Is the Claim of the Second al-Tubaigy Now Refuted?

Press Release: October 24, 2018

Stanley Heller, Executive Director of the Middle East Crisis Committee made this statement in answer to remarks by a UNH spokesperson:

In an article in the New Haven Register by Mark Zaretsky on October 24 Lyn Chamberlain, the University of New Haven spokesperson, defends UNH ties with King Fahd Security College and the article refers to statements by Henry C. Lee who said he did not know top Saudi forensic specialist Salah al-Tubaigy whom Turkish sources claimed took part in the murder of Jamal Khashoggi, but who apparently was on an editorial board with Lee. Zaretsky reports that the name of Salah Tubaigy is no longer listed on the Editorial Board of the Saudi Society for Forensic Medicine. However, as of the morning of the 24th a Salah al-Tubaigy is still listed as being on the nine-person Governing Board of the Society itself.

I wrote to the Society two days ago asking about the possibility of a second Al-Tubaigy and like a Hartford Courant reporter received no answer. The Society's silence and the fact that the Society removed the name Salah Tubaigy from the Editorial Board page, I think, refutes the extraordinary claim that there were two forensic experts named al-Tubaigy.

In reading over the UNH spokesperson's statement there is one huge thing missing. There is no statement of outrage at the gruesome murder of Khashoggi. One would expect something like 'While our staff had nothing to do with al-Tubaigy or any of the other people on the alleged hit team, we're horrified by the murder of Khashoggi or the claim that a forensic scientist took part in the killing". No, nothing like that, all we hear from UNH is that ending its aid to the Saudi police college is isolationist and that Lee's program is "improving the justice system" of Saudi Arabia.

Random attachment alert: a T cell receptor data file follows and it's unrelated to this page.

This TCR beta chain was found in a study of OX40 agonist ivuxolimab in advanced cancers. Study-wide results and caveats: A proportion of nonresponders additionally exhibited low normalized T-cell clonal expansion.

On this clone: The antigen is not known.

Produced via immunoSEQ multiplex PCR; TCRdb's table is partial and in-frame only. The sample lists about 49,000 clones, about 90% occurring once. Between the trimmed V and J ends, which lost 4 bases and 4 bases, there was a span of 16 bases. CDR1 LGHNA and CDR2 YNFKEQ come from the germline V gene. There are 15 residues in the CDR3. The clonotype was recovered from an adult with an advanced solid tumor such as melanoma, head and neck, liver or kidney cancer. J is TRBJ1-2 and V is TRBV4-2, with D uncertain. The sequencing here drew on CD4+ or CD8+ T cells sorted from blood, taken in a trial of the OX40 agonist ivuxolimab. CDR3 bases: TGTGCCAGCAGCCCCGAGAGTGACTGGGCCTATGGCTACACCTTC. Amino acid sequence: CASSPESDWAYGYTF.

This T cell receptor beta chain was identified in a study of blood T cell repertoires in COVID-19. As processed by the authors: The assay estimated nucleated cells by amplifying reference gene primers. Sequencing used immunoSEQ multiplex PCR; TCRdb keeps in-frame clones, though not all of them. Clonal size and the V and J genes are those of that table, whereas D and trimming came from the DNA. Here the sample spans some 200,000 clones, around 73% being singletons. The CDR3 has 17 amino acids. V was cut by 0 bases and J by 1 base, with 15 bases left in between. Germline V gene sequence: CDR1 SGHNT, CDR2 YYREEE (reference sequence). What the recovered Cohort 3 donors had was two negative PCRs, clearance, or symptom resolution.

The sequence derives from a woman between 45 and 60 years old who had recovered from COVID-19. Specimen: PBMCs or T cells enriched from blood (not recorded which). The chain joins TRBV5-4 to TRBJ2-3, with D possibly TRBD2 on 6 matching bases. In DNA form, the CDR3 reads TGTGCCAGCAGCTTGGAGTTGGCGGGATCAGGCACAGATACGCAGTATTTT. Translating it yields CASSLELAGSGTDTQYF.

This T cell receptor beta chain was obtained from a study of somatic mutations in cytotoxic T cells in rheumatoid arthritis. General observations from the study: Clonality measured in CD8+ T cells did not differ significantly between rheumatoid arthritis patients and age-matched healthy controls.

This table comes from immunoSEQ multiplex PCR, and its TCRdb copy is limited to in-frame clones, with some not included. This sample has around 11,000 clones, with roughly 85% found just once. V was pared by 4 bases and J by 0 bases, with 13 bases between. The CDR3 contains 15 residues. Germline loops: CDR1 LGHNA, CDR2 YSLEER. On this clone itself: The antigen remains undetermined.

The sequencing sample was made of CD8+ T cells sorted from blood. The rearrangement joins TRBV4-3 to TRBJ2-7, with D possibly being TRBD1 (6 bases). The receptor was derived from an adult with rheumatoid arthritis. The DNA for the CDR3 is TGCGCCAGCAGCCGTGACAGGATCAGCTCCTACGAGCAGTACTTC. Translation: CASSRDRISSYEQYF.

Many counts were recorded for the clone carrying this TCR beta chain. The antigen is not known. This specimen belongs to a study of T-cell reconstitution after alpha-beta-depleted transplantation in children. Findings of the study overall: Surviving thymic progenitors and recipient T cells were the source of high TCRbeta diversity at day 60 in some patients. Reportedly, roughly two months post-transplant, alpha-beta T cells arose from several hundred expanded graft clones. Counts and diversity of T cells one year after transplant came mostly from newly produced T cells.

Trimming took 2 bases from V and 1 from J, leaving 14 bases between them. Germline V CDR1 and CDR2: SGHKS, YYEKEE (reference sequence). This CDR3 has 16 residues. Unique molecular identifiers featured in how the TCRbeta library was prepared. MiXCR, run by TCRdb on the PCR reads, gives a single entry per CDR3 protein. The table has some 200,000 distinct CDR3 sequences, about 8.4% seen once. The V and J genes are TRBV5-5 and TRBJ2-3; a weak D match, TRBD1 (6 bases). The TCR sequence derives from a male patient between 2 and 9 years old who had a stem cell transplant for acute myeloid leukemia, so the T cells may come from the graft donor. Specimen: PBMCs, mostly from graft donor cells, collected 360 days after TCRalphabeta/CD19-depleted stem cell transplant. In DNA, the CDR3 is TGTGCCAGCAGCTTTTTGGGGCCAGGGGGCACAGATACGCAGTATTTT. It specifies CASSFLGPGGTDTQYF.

How has Saudi justice been improved since 2016? Has the regime returned the body to his family of peaceful activist Sheikh Nimr al-Nimr who was executed at the start of that year? Has it dropped the sentence of 1,000 lashes for Raif Badawi? Did it stop the mass arrests of artists and academics? How about the detention of the Saudi billionaires a year ago in the hotel until they coughed up billions to pay for their supposed corruption? Was there any due process in that, any actual legal charges, evidence, any legal representation allowed, any public records of what transpired? Did UNH assistance help convince the princes to stop beheadings and crucifixions or to lower the execution rate which had doubled since Prince Salman took over? Did it end arrests of feminists, like the women this year who had publicly been calling for women to have the right to drive?

There's also the matter of the hideous Saudi war on Yemen. King Fahd Security College is a police/military college. Is UNH absolutely sure none of its skills are of use to the Saudi military? Here's a bigger question. Would UNH have gone to the Soviet Union to help its justice system while the Soviets ravaged Afghanistan? Would UNH help a police college in Myanmar while its government ethnically cleanses the Rohingya? The line has to be drawn about helping serial human rights violators and aggressors.

We again call for political leaders to urge UNH to break its ties with King Fahd Security College and have a transparent investigation to the current UNH program in Saudi Arabia.

We have nothing but high regard for the University of New Haven and its students. That's why we have written to UNH officials and urged them to have a forum on campus, a panel discussion about Saudi Arabia. We suggest four speakers, two from UNH or Lee College itself and myself and noted Saudi dissident Ali Al-Ahmed. Al-Ahmed is the Director of the Institute for Gulf Affairs. He was in a Saudi prison at age 14 and is exiled and now living in the U.S. He's frequently in the media. You can search his name along with CNN, New York Times, Democracy Now, etc. The event could be moderated by the mayor of West Haven or a prominent CT journalist. It could be open to UNH students and faculty, the media, CT federal and state legislators and the public.

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